• Is there mutual respect? Do partners recognize that important expertise comes from both researchers and practitioners? Is there evidence that ideas and knowledge will be integrated across both sides of the partnership at every step of the process?
  • Can you trust each other? Or is there a possibility of trusting each other with time? Is there prior evidence that the potential partner is trustworthy (e.g., through earlier work together)?
  • Do they have the capacity to partner? Is there sufficient staff to support a new partnership? If key interpersonal skills are not present (e.g., effective negotiation, problem solving, conflict resolution, or fostering collaboration), are they willing to seek extra training in order to improve?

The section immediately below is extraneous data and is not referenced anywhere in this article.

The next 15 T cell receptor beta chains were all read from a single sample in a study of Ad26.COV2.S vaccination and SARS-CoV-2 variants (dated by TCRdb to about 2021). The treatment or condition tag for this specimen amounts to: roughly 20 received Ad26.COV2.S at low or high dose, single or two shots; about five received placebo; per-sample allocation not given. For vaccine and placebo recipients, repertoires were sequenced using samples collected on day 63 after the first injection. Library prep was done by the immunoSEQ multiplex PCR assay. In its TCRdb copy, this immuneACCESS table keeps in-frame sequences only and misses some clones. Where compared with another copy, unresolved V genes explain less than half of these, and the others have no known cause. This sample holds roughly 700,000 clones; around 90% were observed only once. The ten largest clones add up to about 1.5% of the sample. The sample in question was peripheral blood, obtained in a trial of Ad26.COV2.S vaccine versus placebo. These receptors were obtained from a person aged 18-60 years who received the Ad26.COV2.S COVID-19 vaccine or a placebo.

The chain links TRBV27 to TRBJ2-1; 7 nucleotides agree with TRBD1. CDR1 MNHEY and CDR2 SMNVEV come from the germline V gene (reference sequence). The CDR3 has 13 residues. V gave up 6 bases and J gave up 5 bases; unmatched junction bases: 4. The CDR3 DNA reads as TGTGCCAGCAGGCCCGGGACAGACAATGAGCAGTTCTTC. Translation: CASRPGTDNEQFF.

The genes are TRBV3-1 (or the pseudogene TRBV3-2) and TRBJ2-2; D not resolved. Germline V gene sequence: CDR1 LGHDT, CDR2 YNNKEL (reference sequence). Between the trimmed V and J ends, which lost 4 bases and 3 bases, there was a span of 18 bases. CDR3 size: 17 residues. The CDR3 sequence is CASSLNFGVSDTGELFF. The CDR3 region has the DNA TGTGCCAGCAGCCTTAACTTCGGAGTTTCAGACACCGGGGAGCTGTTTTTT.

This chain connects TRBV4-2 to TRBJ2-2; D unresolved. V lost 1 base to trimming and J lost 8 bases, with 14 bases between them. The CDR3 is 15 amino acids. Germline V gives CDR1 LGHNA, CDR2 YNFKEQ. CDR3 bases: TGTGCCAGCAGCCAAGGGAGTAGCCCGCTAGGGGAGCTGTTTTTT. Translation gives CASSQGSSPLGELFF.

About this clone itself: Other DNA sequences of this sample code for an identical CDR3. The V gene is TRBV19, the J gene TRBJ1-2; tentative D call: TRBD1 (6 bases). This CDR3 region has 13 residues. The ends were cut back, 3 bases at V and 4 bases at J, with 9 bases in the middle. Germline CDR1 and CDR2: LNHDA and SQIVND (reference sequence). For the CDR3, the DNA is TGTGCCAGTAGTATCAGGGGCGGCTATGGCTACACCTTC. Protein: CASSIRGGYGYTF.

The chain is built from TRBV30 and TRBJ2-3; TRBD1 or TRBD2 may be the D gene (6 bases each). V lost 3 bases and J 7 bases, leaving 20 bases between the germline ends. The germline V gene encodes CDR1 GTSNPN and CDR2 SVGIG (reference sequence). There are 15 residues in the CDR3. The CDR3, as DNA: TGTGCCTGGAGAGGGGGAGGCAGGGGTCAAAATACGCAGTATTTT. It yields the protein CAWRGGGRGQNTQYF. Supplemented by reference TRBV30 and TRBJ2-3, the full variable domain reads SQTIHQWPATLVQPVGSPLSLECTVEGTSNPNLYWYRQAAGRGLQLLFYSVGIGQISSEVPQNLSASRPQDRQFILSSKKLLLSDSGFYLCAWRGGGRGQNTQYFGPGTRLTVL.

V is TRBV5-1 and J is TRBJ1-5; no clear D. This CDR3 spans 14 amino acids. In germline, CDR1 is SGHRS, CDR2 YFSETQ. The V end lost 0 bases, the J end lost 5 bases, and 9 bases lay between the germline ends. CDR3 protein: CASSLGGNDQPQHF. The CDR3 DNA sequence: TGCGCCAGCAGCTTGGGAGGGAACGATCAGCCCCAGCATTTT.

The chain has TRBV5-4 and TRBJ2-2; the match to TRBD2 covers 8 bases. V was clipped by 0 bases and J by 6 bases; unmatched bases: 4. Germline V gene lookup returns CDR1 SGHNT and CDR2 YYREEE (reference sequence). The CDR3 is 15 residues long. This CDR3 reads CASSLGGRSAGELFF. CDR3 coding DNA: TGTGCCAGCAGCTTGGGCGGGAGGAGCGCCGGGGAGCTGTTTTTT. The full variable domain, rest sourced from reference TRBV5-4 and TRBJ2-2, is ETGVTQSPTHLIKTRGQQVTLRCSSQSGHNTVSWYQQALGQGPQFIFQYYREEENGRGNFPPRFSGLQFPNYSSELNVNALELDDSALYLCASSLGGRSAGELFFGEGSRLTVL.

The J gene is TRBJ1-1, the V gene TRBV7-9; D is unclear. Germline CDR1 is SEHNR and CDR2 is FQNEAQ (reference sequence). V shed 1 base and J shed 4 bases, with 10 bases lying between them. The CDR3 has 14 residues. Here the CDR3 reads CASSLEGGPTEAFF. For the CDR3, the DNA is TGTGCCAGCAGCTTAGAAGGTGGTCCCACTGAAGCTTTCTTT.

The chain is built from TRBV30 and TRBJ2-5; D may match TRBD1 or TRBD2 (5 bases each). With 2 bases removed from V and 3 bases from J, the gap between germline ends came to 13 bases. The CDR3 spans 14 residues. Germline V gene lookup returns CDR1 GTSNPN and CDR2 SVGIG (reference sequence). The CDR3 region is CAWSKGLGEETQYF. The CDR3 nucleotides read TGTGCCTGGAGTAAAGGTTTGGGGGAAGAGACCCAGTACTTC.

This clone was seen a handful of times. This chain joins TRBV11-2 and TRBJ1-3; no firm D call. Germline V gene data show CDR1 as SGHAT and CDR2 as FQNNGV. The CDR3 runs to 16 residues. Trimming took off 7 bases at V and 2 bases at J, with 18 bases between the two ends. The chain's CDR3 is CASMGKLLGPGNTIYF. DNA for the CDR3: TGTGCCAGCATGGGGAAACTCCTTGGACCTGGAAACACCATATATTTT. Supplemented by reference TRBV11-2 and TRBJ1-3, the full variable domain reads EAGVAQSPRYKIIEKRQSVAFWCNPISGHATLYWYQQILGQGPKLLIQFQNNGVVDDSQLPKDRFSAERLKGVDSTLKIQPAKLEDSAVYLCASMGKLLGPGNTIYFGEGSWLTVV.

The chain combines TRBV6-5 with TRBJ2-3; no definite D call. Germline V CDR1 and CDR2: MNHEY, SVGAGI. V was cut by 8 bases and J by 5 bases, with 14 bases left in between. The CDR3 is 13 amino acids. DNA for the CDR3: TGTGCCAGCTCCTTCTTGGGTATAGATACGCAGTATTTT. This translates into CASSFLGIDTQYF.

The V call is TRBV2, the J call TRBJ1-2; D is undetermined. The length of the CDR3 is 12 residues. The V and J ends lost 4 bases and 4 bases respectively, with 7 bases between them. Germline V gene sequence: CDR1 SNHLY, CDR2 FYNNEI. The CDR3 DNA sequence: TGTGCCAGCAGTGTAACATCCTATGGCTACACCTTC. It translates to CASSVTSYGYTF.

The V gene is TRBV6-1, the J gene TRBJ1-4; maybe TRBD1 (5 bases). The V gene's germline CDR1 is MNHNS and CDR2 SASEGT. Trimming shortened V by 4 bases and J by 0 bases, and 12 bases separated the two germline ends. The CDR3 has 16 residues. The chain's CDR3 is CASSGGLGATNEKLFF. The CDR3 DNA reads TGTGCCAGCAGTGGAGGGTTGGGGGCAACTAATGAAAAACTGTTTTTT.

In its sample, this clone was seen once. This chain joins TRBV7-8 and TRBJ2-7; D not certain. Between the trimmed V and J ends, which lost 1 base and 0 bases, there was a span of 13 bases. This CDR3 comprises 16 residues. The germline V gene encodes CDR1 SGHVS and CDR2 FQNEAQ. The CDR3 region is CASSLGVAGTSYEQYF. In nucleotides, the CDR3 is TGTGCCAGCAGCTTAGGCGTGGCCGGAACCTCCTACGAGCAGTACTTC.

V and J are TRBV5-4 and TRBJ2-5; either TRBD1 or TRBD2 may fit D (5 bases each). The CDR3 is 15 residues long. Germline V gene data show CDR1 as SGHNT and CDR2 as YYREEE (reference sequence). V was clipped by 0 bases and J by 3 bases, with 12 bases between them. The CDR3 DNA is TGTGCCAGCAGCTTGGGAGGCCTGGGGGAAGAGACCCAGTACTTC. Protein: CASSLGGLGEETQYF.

• Are they committed to improving local conditions through the use of evidence? Do they have the same desire to attack local problems of practice with evidence? Is there a shared understanding of the importance of high-quality evidence in the decision making process?
  • Is there organizational support for the partnership? Are the appropriate and relevant leaders involved in the partnership? If decisions are made, will either organization provide support for implementation? Is there recognition of the underlying value of the partnership?